graft was inserted in the pouch created on mesial and distal site of
implant. Clinical and radiographic parameters were recorded around the each
implant, including papillary height and papillary gingival contour, at
baseline, 3 and 6 months after operation.
The mesial papilla height was increased by 1.9 (SD 0.87) mm, P = 0.005 at 3
month and maintained at 1.5 (SD 0.97) mm, P = 0.007 at 6 months. The distal
papilla height was increased by 2 (SD 0.66) mm, P = 0.004 at 3 month and
maintained at 1.2 (SD 0.78) mm, P = 0.010 at 6 months. Assessment of papilla
contour index showed 90% aesthetic success both for mesial and distal
papilla at 6 months.
It can be concluded that subepithelial connective tissue graft may be used to
successfully augment the gingival papillae adjacent to single tooth implant
dental papilla; single-tooth dental implant; early dental implant loading; tissue grafts; tissue transplants.
Several parameters have been described for determining the success or failure of dental implants. The surface properties of transgingival implant components have had a great impact on the long-term success of dental implants. The purpose of this study was to compare the tendency of two periodontal pathogens to adhere to and colonize zirconia abutments and titanium alloys both in hard surfaces and soft tissues.
Twelve patients participated in this study. Three months after implant placement, the abutments were connected. Five weeks following the abutment connections, the abutments were removed, probing depth measurements were recorded, and gingival biopsies were performed. The abutments and gingival biopsies taken from the buccal gingiva were analyzed using real-time polymerase chain reaction to compare the DNA copy numbers of Aggregatibacter actinomycetemcomitans, Porphyromonas gingivalis, and total bacteria. The surface free energy of the abutments was calculated using the sessile water drop method before replacement. Data analyses used the Mann Whitney U-test, and P-values below 0.05 find statistical significance.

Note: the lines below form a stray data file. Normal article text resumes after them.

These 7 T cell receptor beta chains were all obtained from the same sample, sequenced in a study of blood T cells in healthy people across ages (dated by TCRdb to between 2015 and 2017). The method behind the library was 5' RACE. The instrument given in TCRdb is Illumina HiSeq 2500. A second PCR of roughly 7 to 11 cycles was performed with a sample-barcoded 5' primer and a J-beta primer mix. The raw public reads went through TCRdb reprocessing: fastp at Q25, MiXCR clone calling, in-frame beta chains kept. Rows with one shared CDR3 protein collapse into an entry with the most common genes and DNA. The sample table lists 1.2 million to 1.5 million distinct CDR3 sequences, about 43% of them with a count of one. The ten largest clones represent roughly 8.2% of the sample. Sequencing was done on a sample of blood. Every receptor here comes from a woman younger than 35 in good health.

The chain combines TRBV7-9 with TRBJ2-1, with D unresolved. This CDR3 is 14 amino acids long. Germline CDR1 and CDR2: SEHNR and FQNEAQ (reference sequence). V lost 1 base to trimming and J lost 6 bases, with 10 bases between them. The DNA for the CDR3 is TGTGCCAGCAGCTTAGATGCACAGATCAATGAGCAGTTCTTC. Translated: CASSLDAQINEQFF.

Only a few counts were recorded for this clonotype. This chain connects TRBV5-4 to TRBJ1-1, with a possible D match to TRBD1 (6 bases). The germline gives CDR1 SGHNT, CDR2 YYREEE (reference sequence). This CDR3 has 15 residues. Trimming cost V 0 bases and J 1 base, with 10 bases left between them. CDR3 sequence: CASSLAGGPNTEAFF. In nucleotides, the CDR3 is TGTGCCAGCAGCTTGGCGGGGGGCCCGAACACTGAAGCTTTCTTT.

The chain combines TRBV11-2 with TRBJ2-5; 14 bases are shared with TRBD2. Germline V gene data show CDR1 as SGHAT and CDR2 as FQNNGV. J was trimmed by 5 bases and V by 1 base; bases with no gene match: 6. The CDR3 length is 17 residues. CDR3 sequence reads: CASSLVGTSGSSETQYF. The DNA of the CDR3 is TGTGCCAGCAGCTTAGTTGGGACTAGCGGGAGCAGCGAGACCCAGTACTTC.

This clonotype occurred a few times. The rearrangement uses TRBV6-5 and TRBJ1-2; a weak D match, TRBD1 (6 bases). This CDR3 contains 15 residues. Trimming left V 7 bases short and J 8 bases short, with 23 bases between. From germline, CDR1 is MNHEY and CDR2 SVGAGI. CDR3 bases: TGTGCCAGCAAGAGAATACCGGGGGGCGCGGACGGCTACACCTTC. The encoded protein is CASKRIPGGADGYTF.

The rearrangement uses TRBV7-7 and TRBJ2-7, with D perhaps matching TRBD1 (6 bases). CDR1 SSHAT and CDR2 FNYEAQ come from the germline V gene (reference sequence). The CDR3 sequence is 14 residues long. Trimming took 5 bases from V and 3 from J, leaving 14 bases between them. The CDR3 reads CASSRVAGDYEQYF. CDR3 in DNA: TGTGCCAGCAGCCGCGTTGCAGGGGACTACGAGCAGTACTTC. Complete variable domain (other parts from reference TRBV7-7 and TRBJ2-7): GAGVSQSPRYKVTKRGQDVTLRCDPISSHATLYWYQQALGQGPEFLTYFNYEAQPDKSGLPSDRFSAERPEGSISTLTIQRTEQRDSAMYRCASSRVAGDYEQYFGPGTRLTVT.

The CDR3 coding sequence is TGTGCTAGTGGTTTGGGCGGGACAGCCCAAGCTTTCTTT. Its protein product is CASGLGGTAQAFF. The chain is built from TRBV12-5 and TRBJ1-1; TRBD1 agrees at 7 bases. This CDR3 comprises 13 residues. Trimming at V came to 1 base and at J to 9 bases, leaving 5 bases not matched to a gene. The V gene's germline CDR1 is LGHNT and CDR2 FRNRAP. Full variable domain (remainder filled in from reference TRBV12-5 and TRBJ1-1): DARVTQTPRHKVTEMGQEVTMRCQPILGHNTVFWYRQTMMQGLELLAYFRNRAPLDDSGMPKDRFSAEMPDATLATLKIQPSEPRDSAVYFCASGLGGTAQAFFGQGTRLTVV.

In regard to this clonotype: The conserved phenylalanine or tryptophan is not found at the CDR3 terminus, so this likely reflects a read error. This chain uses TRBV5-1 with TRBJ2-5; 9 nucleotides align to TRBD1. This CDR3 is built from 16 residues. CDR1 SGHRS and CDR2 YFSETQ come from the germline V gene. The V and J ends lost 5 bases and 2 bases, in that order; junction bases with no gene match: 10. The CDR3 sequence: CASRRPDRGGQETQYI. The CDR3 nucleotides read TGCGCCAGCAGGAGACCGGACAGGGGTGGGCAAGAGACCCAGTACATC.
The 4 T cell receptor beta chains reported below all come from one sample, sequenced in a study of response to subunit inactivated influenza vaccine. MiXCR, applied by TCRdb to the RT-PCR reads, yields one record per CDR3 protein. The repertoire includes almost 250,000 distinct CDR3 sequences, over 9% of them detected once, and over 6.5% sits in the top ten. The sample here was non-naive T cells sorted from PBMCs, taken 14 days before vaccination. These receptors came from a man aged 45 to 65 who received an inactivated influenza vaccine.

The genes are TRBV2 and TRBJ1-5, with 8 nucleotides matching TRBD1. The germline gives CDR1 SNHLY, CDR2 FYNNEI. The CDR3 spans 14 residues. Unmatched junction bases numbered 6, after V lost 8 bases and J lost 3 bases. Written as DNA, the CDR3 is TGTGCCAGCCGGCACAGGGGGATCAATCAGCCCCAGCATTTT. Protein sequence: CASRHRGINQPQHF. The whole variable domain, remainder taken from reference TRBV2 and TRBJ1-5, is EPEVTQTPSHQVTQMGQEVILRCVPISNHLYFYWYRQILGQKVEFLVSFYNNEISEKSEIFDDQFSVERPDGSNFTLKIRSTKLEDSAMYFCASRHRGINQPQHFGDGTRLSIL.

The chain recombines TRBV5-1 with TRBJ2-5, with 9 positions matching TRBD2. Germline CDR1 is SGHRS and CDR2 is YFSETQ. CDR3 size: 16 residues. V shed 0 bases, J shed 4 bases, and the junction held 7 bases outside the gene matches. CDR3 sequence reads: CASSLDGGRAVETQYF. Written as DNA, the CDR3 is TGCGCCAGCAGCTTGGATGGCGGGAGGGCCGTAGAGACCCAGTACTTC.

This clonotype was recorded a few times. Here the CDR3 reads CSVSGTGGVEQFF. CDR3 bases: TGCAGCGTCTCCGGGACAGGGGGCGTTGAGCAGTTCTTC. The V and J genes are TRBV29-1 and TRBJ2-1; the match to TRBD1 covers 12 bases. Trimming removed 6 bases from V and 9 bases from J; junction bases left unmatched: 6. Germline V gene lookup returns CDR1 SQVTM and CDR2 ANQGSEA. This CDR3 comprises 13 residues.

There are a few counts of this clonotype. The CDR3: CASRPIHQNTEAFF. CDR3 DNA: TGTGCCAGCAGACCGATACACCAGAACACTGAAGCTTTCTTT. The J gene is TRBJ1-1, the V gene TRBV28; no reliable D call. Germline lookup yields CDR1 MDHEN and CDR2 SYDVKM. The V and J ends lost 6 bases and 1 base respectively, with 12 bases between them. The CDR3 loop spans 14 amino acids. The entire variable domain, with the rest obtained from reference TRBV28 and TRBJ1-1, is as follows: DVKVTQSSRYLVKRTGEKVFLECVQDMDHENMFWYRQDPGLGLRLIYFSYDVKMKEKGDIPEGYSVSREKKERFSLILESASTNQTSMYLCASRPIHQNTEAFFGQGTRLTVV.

The present study showed no statistically significant differences between the DNA copy numbers of A. actinomycetemcomitans, P. gingivalis, and total bacteria for both the titanium and zirconia abutments and the biopsies taken from their buccal gingiva. The differences between the free surface energy of the abutments had no influence on the microbiological findings.
Zirconia surfaces have comparable properties to titanium alloy surfaces and may be suitable and safe materials for the long-term success of dental implants.
Bacterial adhesion; Dental abutments
To evaluate the papilla alterations around single-implant restorations in the anterior maxillae after crown attachment and to study the influence of soft tissue thickness on the papilla fill alteration. According to the inclusion criteria, 32 patients subjected to implant-supported single-tooth restorations in anterior maxillae were included. The patients were assigned to two groups according to the mucosal thickness: (i) group 1, 1.5 mm≤mucosal thickness≤3 mm; and (ii) group 2, 3 mm
esthetic outcome; papilla fill index; single-implant restoration; soft tissue thickness